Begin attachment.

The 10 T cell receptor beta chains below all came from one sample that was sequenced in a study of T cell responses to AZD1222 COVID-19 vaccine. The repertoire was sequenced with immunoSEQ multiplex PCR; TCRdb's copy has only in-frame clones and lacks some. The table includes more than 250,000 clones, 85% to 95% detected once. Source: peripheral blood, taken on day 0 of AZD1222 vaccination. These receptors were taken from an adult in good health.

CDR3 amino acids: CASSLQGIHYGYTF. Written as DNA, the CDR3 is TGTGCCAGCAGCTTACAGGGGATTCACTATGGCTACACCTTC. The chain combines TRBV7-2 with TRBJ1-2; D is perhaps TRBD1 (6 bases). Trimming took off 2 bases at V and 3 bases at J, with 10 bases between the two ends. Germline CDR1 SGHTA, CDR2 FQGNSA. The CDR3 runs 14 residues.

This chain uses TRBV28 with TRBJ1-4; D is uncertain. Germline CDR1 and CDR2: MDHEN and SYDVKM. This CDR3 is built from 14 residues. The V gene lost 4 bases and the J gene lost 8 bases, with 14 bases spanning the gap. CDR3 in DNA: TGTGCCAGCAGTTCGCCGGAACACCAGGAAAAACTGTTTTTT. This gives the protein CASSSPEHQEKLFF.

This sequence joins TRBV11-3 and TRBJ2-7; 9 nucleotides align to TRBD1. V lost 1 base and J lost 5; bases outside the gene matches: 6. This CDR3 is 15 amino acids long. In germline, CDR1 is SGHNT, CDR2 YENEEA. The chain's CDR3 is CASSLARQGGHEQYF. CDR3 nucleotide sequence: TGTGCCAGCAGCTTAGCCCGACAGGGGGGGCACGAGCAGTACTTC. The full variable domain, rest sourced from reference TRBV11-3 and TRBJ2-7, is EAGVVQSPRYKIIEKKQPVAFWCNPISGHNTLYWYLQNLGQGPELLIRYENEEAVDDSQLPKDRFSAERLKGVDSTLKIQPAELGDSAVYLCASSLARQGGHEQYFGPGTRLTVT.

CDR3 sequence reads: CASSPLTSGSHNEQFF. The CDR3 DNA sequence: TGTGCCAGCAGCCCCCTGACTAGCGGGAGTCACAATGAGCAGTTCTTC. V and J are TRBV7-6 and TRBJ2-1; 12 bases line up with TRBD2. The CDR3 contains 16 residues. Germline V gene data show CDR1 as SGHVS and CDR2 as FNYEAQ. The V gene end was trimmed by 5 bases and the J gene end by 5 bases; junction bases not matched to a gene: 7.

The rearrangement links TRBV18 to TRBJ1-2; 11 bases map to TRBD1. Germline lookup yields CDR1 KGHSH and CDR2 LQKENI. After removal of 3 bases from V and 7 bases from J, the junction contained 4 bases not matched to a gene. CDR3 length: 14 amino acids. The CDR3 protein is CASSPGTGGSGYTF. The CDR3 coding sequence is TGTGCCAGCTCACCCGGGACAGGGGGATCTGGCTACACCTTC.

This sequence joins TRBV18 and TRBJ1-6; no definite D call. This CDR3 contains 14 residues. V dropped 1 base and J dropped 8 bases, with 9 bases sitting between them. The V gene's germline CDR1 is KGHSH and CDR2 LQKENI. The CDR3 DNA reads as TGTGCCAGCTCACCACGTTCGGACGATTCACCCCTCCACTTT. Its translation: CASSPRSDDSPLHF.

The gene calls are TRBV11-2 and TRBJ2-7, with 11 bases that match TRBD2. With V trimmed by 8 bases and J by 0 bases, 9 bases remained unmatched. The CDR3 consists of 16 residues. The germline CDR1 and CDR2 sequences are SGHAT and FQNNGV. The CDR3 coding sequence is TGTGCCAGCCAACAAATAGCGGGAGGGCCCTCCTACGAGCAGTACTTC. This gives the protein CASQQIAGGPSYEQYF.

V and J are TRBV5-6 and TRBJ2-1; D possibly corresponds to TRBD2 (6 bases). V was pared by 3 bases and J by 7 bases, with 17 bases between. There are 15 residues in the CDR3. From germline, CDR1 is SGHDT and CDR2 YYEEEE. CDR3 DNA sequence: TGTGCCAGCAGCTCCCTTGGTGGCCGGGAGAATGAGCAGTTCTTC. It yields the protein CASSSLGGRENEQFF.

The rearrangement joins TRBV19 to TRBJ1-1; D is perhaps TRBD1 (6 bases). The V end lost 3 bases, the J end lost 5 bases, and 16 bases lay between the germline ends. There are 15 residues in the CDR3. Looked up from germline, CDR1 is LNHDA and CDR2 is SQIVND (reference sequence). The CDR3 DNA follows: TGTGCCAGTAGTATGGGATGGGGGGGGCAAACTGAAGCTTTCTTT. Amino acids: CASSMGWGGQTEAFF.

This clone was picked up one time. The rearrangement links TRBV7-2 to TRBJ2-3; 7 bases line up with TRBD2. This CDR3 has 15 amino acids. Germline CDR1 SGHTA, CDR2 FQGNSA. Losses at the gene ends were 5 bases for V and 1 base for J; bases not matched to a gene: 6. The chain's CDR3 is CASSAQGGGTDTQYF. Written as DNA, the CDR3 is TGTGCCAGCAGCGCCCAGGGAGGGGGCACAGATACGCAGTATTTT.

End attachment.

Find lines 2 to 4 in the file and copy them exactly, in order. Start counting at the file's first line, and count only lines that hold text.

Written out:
CDR3 amino acids: CASSLQGIHYGYTF. Written as DNA, the CDR3 is TGTGCCAGCAGCTTACAGGGGATTCACTATGGCTACACCTTC. The chain combines TRBV7-2 with TRBJ1-2; D is perhaps TRBD1 (6 bases). Trimming took off 2 bases at V and 3 bases at J, with 10 bases between the two ends. Germline CDR1 SGHTA, CDR2 FQGNSA. The CDR3 runs 14 residues.

This chain uses TRBV28 with TRBJ1-4; D is uncertain. Germline CDR1 and CDR2: MDHEN and SYDVKM. This CDR3 is built from 14 residues. The V gene lost 4 bases and the J gene lost 8 bases, with 14 bases spanning the gap. CDR3 in DNA: TGTGCCAGCAGTTCGCCGGAACACCAGGAAAAACTGTTTTTT. This gives the protein CASSSPEHQEKLFF.

This sequence joins TRBV11-3 and TRBJ2-7; 9 nucleotides align to TRBD1. V lost 1 base and J lost 5; bases outside the gene matches: 6. This CDR3 is 15 amino acids long. In germline, CDR1 is SGHNT, CDR2 YENEEA. The chain's CDR3 is CASSLARQGGHEQYF. CDR3 nucleotide sequence: TGTGCCAGCAGCTTAGCCCGACAGGGGGGGCACGAGCAGTACTTC. The full variable domain, rest sourced from reference TRBV11-3 and TRBJ2-7, is EAGVVQSPRYKIIEKKQPVAFWCNPISGHNTLYWYLQNLGQGPELLIRYENEEAVDDSQLPKDRFSAERLKGVDSTLKIQPAELGDSAVYLCASSLARQGGHEQYFGPGTRLTVT.